In my personal experience, fingerings have often felt trivial, annoying, or tedious, but I’ve learned that they truly help you with your hand technique, your muscle memory, and your fluidity in practice. Fingerings are designed to help you avoid tripping over your fingers, especially as you play quickly and help you keep a smooth, even sound production.
Practice does not make perfect, but if you put in the effort to learn these fingerings, you’ll have an easier time playing piano in the long run.
The standard fingerings for ACE—the A minor chord—are as follows:
Let’s give it a try! Place your hands on the keys, make sure your thumbs, middle fingers, and pinkies are lined up on the keyboard, then play all of the keys at the same time!
Congratulations! You’ve just played the A minor chord!
A Minor Chord Inversions
Although ACE is the root position of the A minor chord, there are a few ways to remix the notes…with inversions! With these chords, the order of the notes is systematically rearranged or inverted.
1st Inversion (Am/C)
When you take the A, the bottom note of the root position, and move it to the top of the chord, you form the first inversion. The chord ACE turns into the chord CEA.
Be sure to note that the fingering in the right hand changes for the first inversion:
Since the third note of the A minor scale, the C, is the lowest note in the first inversion, this chord is also known as Am/C. It usually appears with the Roman numeral notation i6 or ib.
2nd Inversion (Am/E)
When you take the A and the C, the bottom two notes of the root position, and move them to the top of the chord, you form the second inversion. The chord ACE turns into EAC.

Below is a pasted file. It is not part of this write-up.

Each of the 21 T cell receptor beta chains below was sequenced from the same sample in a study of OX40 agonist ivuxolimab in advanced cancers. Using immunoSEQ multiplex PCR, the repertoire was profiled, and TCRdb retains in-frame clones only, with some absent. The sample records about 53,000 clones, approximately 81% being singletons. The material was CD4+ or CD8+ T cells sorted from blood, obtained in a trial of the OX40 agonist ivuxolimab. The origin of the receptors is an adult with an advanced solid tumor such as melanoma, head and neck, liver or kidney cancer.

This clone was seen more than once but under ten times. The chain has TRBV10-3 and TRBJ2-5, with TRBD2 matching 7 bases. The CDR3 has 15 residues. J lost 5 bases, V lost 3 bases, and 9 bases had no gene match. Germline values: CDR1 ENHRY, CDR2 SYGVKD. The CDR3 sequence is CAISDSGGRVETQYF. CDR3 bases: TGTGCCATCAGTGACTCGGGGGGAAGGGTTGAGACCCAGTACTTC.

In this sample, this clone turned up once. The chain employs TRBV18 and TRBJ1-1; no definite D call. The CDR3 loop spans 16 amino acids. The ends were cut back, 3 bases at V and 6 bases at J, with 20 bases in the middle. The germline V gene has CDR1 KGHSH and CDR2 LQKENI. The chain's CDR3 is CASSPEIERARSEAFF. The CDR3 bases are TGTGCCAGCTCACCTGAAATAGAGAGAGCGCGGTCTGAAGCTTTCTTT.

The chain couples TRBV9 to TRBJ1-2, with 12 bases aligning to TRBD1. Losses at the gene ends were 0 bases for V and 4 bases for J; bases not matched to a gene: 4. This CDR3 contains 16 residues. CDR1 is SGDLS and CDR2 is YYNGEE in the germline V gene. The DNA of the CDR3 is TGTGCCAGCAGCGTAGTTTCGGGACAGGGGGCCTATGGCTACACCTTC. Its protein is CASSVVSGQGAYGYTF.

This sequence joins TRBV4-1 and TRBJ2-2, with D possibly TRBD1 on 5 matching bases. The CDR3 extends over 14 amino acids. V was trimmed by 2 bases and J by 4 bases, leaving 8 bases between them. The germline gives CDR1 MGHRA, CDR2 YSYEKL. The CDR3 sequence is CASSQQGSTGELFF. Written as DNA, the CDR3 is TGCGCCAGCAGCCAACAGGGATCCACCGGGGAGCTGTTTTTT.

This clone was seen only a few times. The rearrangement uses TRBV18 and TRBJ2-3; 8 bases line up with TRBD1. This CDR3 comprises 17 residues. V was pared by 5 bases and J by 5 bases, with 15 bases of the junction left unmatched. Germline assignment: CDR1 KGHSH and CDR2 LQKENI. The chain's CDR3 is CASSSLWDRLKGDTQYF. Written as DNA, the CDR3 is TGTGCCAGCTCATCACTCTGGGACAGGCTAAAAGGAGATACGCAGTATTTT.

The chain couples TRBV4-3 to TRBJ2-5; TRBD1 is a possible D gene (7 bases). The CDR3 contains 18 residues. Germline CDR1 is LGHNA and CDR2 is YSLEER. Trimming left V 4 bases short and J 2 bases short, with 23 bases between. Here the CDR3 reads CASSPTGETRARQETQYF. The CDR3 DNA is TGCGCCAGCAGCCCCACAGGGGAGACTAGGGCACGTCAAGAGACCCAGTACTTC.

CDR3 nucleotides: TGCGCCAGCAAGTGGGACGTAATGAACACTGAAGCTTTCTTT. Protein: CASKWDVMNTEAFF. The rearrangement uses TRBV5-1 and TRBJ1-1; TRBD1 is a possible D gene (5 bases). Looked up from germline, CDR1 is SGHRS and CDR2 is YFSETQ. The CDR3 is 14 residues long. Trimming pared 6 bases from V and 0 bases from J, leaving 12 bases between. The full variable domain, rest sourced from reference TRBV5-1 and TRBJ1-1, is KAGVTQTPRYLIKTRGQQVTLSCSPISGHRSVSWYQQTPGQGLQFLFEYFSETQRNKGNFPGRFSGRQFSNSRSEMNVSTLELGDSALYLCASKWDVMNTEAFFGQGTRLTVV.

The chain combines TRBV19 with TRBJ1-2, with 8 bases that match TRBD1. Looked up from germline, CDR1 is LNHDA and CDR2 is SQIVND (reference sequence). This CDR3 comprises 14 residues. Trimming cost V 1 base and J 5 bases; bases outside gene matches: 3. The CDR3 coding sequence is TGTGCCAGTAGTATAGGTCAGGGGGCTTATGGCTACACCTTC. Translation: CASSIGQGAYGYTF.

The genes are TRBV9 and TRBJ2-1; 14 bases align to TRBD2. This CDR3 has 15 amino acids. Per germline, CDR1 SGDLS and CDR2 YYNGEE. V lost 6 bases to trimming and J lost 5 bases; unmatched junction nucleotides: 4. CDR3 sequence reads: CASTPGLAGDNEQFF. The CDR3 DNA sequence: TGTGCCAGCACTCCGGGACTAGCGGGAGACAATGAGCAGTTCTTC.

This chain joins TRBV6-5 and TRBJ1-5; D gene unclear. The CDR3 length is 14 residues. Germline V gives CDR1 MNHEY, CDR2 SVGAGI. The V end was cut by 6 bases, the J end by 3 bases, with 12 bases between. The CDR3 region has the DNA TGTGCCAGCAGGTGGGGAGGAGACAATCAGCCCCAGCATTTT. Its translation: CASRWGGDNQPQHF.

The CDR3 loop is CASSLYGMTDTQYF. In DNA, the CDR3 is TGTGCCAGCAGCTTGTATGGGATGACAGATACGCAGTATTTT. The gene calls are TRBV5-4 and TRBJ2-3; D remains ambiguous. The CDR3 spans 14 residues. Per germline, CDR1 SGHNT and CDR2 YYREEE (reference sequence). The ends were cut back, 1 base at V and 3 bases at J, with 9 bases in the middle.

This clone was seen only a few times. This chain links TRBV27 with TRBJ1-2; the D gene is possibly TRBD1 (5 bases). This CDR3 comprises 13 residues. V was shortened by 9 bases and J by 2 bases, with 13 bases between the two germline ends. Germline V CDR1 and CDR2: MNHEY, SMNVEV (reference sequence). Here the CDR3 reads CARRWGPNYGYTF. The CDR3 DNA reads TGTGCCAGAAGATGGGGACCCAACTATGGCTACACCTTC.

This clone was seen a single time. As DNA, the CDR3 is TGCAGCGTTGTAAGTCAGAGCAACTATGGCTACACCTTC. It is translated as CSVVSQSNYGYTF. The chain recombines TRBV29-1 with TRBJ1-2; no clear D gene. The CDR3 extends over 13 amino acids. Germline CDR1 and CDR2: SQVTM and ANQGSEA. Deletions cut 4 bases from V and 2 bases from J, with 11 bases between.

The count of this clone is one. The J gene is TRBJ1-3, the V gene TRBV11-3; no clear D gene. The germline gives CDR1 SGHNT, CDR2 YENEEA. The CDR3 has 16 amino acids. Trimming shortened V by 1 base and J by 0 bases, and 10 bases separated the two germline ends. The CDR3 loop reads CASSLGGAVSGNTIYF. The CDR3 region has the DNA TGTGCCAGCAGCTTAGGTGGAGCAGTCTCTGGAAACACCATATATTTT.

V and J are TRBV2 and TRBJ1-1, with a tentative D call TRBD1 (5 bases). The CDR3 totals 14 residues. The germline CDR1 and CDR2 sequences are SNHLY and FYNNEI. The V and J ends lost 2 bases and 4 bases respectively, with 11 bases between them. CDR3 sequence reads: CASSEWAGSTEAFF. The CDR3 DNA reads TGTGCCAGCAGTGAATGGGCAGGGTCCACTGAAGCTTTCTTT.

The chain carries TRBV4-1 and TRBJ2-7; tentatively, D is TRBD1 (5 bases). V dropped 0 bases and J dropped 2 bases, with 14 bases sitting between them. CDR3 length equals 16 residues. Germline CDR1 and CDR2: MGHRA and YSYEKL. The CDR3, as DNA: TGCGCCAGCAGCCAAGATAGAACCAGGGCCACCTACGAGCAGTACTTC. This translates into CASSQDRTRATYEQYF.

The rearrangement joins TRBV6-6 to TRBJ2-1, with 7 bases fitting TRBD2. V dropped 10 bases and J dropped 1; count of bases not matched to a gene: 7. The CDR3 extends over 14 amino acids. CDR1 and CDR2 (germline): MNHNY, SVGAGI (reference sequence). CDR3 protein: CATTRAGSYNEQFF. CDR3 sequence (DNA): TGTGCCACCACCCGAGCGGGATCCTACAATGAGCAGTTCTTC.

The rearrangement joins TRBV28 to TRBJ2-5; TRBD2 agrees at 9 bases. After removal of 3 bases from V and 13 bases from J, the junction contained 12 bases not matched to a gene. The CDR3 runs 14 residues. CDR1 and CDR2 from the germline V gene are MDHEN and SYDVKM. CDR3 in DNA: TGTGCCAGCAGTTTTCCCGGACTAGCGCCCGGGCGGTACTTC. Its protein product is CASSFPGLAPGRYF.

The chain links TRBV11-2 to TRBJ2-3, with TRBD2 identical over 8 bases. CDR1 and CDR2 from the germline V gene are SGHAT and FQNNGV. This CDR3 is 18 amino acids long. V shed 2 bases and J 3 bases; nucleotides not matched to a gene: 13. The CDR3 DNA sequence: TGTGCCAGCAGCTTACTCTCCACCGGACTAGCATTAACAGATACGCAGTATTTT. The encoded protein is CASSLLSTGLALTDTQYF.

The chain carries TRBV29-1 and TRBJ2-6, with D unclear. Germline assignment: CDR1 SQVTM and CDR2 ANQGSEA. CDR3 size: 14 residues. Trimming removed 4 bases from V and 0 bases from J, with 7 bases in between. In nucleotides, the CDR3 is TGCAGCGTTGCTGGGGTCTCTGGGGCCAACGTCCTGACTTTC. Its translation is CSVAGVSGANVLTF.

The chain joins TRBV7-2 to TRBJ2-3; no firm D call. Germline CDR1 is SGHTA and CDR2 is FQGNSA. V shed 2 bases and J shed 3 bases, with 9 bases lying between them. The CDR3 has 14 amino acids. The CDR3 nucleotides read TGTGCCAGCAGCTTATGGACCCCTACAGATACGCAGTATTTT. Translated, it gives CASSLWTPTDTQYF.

Be sure to note that the fingering in the left hand changes for the second inversion:
Since the fifth note of the A minor scale, the E, is the lowest note in the second inversion, this chord is also known as Am/E. It usually appears with the Roman numeral notation i64or ic.
Tip: When you move one note from the bottom to the top of the chord, you make the first inversion. When you move two notes from the bottom to the top of the chord, you make the second inversion. It’s a good trick to remember.
Now let’s go over what we’ve learned about the A minor piano chord.
The note A is the root of the A minor scale and sits as the first note of the A minor chord. The third and fifth notes, C and E, along with A, make up the chord ACE. When playing this chord, make sure you use the correct fingering to help you build muscle memory.
The A major chord can also be inverted. In the first inversion, the A moves to the top of the chord to create CEA, while in the second inversion, the A and the C move to the top of the chord to create EAC. Make sure to double check your fingerings in the inverted chords, because they may change in the right or left hand depending on which chord you want to play.
Whether you’re looking to play something sad, sorrowful, or melancholy, the A minor piano chord will be a good one to have under your belt.